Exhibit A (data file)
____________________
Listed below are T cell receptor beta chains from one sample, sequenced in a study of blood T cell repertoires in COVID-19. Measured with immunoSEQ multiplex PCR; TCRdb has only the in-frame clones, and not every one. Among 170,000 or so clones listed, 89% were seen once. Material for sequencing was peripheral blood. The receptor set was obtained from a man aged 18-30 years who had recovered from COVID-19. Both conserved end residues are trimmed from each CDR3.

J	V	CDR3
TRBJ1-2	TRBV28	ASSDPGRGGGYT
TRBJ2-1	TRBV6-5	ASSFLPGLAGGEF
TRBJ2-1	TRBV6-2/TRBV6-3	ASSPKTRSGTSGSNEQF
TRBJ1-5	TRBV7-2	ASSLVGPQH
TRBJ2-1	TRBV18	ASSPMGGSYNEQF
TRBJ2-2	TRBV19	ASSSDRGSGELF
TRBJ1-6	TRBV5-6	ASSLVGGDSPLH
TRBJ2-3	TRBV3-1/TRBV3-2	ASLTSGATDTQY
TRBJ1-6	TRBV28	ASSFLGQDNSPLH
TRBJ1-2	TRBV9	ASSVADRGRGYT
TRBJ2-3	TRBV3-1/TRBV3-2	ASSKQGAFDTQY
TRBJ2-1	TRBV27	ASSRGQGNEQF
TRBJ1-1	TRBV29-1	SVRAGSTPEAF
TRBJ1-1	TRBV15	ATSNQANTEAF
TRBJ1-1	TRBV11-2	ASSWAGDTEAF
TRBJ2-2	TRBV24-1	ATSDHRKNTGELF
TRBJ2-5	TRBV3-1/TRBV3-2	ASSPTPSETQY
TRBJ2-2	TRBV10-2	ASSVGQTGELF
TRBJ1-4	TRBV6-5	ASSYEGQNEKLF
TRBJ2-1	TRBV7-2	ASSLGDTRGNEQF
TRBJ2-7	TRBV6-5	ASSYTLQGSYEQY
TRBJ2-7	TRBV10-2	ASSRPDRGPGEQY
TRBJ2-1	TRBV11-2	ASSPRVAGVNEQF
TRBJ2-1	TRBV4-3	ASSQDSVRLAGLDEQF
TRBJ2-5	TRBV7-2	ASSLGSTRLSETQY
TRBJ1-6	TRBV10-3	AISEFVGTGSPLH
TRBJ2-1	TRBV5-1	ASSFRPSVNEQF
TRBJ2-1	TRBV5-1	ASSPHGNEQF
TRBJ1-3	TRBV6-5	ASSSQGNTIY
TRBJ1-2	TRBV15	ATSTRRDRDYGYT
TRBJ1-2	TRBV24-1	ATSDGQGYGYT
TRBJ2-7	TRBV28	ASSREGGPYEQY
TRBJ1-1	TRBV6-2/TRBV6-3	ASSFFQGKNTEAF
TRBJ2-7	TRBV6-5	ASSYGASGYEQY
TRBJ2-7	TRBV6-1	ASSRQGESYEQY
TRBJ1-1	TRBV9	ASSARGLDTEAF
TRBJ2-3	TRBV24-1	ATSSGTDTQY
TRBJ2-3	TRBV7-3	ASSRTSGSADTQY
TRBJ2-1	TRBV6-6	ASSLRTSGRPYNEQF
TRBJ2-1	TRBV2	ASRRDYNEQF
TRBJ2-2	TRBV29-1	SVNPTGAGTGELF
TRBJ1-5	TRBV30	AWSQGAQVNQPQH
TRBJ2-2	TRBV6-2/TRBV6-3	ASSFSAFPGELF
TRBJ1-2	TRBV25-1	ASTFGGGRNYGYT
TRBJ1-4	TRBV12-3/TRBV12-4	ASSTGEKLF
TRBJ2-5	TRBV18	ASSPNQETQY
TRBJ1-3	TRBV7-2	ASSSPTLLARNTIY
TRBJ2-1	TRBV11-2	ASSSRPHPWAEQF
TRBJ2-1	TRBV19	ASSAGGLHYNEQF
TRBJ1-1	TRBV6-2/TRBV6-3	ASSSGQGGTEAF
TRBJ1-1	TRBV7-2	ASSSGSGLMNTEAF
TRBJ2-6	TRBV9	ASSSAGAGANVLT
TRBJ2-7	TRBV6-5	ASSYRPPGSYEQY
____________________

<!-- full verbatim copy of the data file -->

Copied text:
Listed below are T cell receptor beta chains from one sample, sequenced in a study of blood T cell repertoires in COVID-19. Measured with immunoSEQ multiplex PCR; TCRdb has only the in-frame clones, and not every one. Among 170,000 or so clones listed, 89% were seen once. Material for sequencing was peripheral blood. The receptor set was obtained from a man aged 18-30 years who had recovered from COVID-19. Both conserved end residues are trimmed from each CDR3.

J	V	CDR3
TRBJ1-2	TRBV28	ASSDPGRGGGYT
TRBJ2-1	TRBV6-5	ASSFLPGLAGGEF
TRBJ2-1	TRBV6-2/TRBV6-3	ASSPKTRSGTSGSNEQF
TRBJ1-5	TRBV7-2	ASSLVGPQH
TRBJ2-1	TRBV18	ASSPMGGSYNEQF
TRBJ2-2	TRBV19	ASSSDRGSGELF
TRBJ1-6	TRBV5-6	ASSLVGGDSPLH
TRBJ2-3	TRBV3-1/TRBV3-2	ASLTSGATDTQY
TRBJ1-6	TRBV28	ASSFLGQDNSPLH
TRBJ1-2	TRBV9	ASSVADRGRGYT
TRBJ2-3	TRBV3-1/TRBV3-2	ASSKQGAFDTQY
TRBJ2-1	TRBV27	ASSRGQGNEQF
TRBJ1-1	TRBV29-1	SVRAGSTPEAF
TRBJ1-1	TRBV15	ATSNQANTEAF
TRBJ1-1	TRBV11-2	ASSWAGDTEAF
TRBJ2-2	TRBV24-1	ATSDHRKNTGELF
TRBJ2-5	TRBV3-1/TRBV3-2	ASSPTPSETQY
TRBJ2-2	TRBV10-2	ASSVGQTGELF
TRBJ1-4	TRBV6-5	ASSYEGQNEKLF
TRBJ2-1	TRBV7-2	ASSLGDTRGNEQF
TRBJ2-7	TRBV6-5	ASSYTLQGSYEQY
TRBJ2-7	TRBV10-2	ASSRPDRGPGEQY
TRBJ2-1	TRBV11-2	ASSPRVAGVNEQF
TRBJ2-1	TRBV4-3	ASSQDSVRLAGLDEQF
TRBJ2-5	TRBV7-2	ASSLGSTRLSETQY
TRBJ1-6	TRBV10-3	AISEFVGTGSPLH
TRBJ2-1	TRBV5-1	ASSFRPSVNEQF
TRBJ2-1	TRBV5-1	ASSPHGNEQF
TRBJ1-3	TRBV6-5	ASSSQGNTIY
TRBJ1-2	TRBV15	ATSTRRDRDYGYT
TRBJ1-2	TRBV24-1	ATSDGQGYGYT
TRBJ2-7	TRBV28	ASSREGGPYEQY
TRBJ1-1	TRBV6-2/TRBV6-3	ASSFFQGKNTEAF
TRBJ2-7	TRBV6-5	ASSYGASGYEQY
TRBJ2-7	TRBV6-1	ASSRQGESYEQY
TRBJ1-1	TRBV9	ASSARGLDTEAF
TRBJ2-3	TRBV24-1	ATSSGTDTQY
TRBJ2-3	TRBV7-3	ASSRTSGSADTQY
TRBJ2-1	TRBV6-6	ASSLRTSGRPYNEQF
TRBJ2-1	TRBV2	ASRRDYNEQF
TRBJ2-2	TRBV29-1	SVNPTGAGTGELF
TRBJ1-5	TRBV30	AWSQGAQVNQPQH
TRBJ2-2	TRBV6-2/TRBV6-3	ASSFSAFPGELF
TRBJ1-2	TRBV25-1	ASTFGGGRNYGYT
TRBJ1-4	TRBV12-3/TRBV12-4	ASSTGEKLF
TRBJ2-5	TRBV18	ASSPNQETQY
TRBJ1-3	TRBV7-2	ASSSPTLLARNTIY
TRBJ2-1	TRBV11-2	ASSSRPHPWAEQF
TRBJ2-1	TRBV19	ASSAGGLHYNEQF
TRBJ1-1	TRBV6-2/TRBV6-3	ASSSGQGGTEAF
TRBJ1-1	TRBV7-2	ASSSGSGLMNTEAF
TRBJ2-6	TRBV9	ASSSAGAGANVLT
TRBJ2-7	TRBV6-5	ASSYRPPGSYEQY